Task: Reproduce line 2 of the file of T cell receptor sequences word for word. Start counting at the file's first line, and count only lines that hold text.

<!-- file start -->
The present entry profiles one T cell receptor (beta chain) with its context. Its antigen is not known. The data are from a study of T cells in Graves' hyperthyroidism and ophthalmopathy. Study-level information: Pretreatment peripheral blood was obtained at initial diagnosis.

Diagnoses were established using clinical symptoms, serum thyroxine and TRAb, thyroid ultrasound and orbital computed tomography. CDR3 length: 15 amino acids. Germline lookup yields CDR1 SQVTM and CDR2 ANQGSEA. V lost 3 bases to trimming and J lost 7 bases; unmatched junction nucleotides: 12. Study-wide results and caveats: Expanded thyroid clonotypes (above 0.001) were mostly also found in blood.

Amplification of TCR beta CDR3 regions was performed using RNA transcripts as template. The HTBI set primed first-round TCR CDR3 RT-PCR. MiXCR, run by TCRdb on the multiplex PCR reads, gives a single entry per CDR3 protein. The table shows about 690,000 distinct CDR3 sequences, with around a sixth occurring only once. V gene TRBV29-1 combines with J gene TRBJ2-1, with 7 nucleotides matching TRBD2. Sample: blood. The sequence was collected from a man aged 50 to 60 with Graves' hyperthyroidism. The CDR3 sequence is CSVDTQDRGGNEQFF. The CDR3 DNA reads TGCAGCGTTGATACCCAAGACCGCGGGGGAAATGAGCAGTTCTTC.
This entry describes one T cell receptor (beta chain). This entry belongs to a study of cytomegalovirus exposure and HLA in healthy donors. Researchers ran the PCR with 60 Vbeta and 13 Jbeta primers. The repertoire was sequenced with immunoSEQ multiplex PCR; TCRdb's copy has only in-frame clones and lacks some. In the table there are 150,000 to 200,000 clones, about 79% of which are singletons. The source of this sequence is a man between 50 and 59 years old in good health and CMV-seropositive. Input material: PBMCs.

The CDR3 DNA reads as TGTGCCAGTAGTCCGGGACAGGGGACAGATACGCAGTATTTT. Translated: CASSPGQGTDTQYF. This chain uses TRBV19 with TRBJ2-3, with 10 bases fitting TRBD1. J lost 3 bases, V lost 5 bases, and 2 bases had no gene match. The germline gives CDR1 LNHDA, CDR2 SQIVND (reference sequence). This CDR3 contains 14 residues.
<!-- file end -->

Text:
Diagnoses were established using clinical symptoms, serum thyroxine and TRAb, thyroid ultrasound and orbital computed tomography. CDR3 length: 15 amino acids. Germline lookup yields CDR1 SQVTM and CDR2 ANQGSEA. V lost 3 bases to trimming and J lost 7 bases; unmatched junction nucleotides: 12. Study-wide results and caveats: Expanded thyroid clonotypes (above 0.001) were mostly also found in blood.